Valaciclovir

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Valaciclovir
Valaciclovir structure.svg
Clinical data
Trade namesValtrex, Zelitrex, others
AHFS/Drugs.comMonograph
MedlinePlusa695010
License data
Pregnancy
category
  • AU: B3
  • US: B (No risk in non-human studies)
Routes of
administration
By mouth
ATC code
Legal status
Legal status
  • AU: S4 (Prescription only)
  • UK: POM (Prescription only)
  • US: ℞-only
  • In general: ℞ (Prescription only)
Pharmacokinetic data
Bioavailability55%
Protein binding13–18%
MetabolismLiver (to aciclovir)
Elimination half-life<30 minutes (valaciclovir);
2.5–3.6 hours (aciclovir)
ExcretionKidney 40–50% (aciclovir),
faecal 47% (aciclovir)
Identifiers
CAS Number
PubChem CID
IUPHAR/BPS
DrugBank
ChemSpider
UNII
KEGG
ChEBI
ChEMBL
NIAID ChemDB
CompTox Dashboard (EPA)
ECHA InfoCard100.114.479 Edit this at Wikidata
Chemical and physical data
FormulaC13H20N6O4
Molar mass324.336 g/mol g·mol−1
3D model (JSmol)
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Valaciclovir, also spelled valacyclovir, is an antiviral medication used to treat outbreaks of herpes simplex or herpes zoster (shingles).[1] It is also used to prevent cytomegalovirus following a kidney transplant in high risk cases.[1] It is taken by mouth.[1]

Common side effects include headache and vomiting.[1] Severe side effects may include kidney problems.[1] Use in pregnancy appears to be safe.[1] It is a prodrug, which works after being converted to aciclovir in a person's body.[1]

Valaciclovir was patented in 1987 and came into medical use in 1995.[2][3] It is available as a generic medication.[4] A month supply in the United Kingdom costs the NHS about £3 as of 2019.[4] In the United States the wholesale cost of this amount is about US$2.80.[5] In 2016 it was the 168th most prescribed medication in the United States with more than 3 million prescriptions.[6]

Medical uses[edit]

Valtrex brand valaciclovir 500mg tablets

Valaciclovir is used for the treatment of HSV and VZV infections, including:[7]

  • Oral and genital herpes simplex (treatment and prevention)
  • Reduction of HSV transmission from people with recurrent infection to uninfected individuals
  • Herpes zoster (shingles): the typical dosage for treatment of herpes is 1,000 mg orally three times a day for seven consecutive days.[8]
  • Prevention of cytomegalovirus following organ transplantation
  • Prophylaxis against herpesviruses in immunocompromised patients (such as patients undergoing cancer chemotherapy)[9]

It has shown promise as a treatment for infectious mononucleosis,[10][11][12] and is preventively administered in suspected cases of herpes B virus exposure.[citation needed]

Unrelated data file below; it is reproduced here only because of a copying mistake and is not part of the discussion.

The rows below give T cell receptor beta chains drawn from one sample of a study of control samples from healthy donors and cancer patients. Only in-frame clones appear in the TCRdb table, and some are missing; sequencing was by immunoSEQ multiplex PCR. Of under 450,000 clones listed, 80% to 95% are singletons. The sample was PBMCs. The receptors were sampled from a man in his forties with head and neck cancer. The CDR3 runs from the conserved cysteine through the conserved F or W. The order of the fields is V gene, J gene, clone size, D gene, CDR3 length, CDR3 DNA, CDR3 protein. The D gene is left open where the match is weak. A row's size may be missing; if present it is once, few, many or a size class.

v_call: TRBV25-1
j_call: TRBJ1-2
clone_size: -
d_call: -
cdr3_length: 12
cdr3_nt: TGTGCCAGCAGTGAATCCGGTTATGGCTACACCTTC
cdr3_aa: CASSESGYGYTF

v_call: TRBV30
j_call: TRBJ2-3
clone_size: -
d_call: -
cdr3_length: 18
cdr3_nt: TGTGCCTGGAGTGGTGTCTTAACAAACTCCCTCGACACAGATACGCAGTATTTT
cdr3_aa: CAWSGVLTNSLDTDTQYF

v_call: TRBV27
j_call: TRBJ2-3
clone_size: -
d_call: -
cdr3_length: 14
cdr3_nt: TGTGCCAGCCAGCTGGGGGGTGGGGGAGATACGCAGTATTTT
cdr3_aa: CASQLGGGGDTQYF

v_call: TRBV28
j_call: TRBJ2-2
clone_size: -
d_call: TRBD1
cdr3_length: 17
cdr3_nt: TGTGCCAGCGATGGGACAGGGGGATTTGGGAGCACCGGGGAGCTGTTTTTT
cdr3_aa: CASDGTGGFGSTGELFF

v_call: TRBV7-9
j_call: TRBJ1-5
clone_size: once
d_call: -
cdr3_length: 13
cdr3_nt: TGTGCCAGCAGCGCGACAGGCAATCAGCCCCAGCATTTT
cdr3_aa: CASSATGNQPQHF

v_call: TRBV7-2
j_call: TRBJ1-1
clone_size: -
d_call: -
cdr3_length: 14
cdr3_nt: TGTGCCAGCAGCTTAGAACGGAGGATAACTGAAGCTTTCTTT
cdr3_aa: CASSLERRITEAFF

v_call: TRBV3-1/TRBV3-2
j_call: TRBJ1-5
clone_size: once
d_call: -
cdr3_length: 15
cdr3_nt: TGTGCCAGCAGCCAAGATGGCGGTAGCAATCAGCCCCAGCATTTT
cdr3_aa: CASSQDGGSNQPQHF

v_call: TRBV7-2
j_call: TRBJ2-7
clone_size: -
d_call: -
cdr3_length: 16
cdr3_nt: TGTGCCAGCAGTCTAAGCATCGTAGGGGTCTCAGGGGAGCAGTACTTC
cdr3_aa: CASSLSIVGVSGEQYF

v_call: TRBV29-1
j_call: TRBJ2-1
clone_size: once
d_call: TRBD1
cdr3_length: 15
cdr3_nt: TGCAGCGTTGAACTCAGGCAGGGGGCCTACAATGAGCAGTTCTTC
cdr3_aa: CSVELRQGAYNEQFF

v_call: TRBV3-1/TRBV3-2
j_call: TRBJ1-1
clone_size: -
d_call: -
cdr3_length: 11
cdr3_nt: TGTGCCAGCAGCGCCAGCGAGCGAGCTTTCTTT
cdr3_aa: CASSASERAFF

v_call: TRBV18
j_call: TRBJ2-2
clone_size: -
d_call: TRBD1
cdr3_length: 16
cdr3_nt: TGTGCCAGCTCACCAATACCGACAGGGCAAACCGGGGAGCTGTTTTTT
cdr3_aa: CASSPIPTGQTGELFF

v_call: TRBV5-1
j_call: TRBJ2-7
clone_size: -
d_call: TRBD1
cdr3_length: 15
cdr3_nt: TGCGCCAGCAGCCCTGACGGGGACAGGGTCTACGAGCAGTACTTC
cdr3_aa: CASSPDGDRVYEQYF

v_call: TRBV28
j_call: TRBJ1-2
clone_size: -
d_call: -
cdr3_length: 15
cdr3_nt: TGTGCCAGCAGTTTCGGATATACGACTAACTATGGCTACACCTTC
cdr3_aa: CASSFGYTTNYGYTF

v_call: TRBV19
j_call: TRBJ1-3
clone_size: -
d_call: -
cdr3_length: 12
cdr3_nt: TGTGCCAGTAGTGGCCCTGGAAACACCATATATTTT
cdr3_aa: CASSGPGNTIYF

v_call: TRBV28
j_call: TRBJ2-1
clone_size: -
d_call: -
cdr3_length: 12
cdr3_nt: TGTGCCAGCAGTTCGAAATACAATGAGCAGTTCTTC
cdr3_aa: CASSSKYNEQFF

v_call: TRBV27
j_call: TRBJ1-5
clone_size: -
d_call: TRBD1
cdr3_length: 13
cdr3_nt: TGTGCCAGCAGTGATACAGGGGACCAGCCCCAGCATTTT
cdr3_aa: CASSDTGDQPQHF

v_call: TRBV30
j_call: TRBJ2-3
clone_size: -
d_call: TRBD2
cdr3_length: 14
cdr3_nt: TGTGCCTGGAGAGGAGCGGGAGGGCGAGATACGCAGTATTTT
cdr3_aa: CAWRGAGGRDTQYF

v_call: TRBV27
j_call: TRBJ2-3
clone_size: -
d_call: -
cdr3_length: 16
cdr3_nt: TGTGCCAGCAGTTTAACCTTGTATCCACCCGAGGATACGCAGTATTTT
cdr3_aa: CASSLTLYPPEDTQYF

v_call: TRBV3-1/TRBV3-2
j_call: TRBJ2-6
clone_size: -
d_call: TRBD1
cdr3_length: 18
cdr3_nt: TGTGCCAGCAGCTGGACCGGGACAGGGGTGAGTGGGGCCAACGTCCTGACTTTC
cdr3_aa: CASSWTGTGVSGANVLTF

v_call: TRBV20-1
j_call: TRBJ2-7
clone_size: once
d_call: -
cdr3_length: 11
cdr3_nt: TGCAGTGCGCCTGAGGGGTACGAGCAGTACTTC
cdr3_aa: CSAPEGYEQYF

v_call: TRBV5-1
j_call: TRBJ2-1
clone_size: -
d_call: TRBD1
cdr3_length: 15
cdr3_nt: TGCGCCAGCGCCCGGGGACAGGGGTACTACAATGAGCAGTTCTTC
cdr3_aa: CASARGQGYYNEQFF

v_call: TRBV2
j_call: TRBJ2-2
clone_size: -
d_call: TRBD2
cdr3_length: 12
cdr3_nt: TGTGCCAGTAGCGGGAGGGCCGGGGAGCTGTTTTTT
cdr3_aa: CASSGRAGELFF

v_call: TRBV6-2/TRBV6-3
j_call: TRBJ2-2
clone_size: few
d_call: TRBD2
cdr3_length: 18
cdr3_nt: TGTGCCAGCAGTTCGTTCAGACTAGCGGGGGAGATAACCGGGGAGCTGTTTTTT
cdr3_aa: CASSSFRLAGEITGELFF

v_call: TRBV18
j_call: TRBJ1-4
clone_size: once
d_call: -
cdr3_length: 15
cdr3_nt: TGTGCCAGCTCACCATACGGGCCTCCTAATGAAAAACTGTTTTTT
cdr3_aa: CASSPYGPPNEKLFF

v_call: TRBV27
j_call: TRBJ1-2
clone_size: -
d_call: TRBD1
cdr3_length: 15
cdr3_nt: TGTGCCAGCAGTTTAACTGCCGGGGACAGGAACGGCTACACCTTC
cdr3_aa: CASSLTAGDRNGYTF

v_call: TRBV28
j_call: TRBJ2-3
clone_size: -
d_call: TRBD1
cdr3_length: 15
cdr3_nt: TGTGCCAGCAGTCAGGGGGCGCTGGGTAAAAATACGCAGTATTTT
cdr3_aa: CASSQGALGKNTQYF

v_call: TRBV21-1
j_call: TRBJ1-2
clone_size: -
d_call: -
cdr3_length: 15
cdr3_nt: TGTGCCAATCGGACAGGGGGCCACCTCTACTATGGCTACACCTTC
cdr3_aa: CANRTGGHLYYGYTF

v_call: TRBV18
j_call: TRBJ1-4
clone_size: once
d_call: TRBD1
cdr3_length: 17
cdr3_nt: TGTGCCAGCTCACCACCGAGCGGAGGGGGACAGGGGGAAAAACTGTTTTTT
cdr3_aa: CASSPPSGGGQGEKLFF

Adverse effects[edit]

Common adverse drug reactions (≥1% of people) associated with valaciclovir are the same as for aciclovir, its active metabolite, and include: nausea, vomiting, diarrhea and headache. Infrequent adverse effects (0.1–1% of patients) include: agitation, vertigo, confusion, dizziness, edema, arthralgia, sore throat, constipation, abdominal pain, rash, weakness and/or renal impairment. Rare adverse effects (<0.1% of patients) include: coma, seizures, neutropenia, leukopenia, tremor, ataxia, encephalopathy, psychotic symptoms, crystalluria, anorexia, fatigue, hepatitis, Stevens–Johnson syndrome, toxic epidermal necrolysis and/or anaphylaxis.[7]

Mechanism of action[edit]

Valaciclovir belongs to a family of molecules. Valaciclovir is a prodrug, an esterified version of aciclovir that has greater oral bioavailability (about 55%) than aciclovir (10–20%). It is converted by esterases to the active drug aciclovir, as well as the amino acid valine, via hepatic first-pass metabolism. Aciclovir is selectively converted into a monophosphate form by viral thymidine kinase, which is far more effective (3000 times) in phosphorylation of aciclovir than cellular thymidine kinase. Subsequently, the monophosphate form is further phosphorylated into the active triphosphate form, aciclo-GTP, by cellular kinases. Aciclo-GTP is a very potent inhibitor of viral DNA polymerase; it has approximately 100 times higher affinity to viral than cellular polymerase.[citation needed] Its monophosphate form also incorporates into the viral DNA, resulting in chain termination. It has also been shown that the viral enzymes cannot remove aciclo-GMP from the chain, which results in inhibition of further activity of DNA polymerase. Aciclo-GTP is fairly rapidly metabolised within the cell, possibly by cellular phosphatases.[13]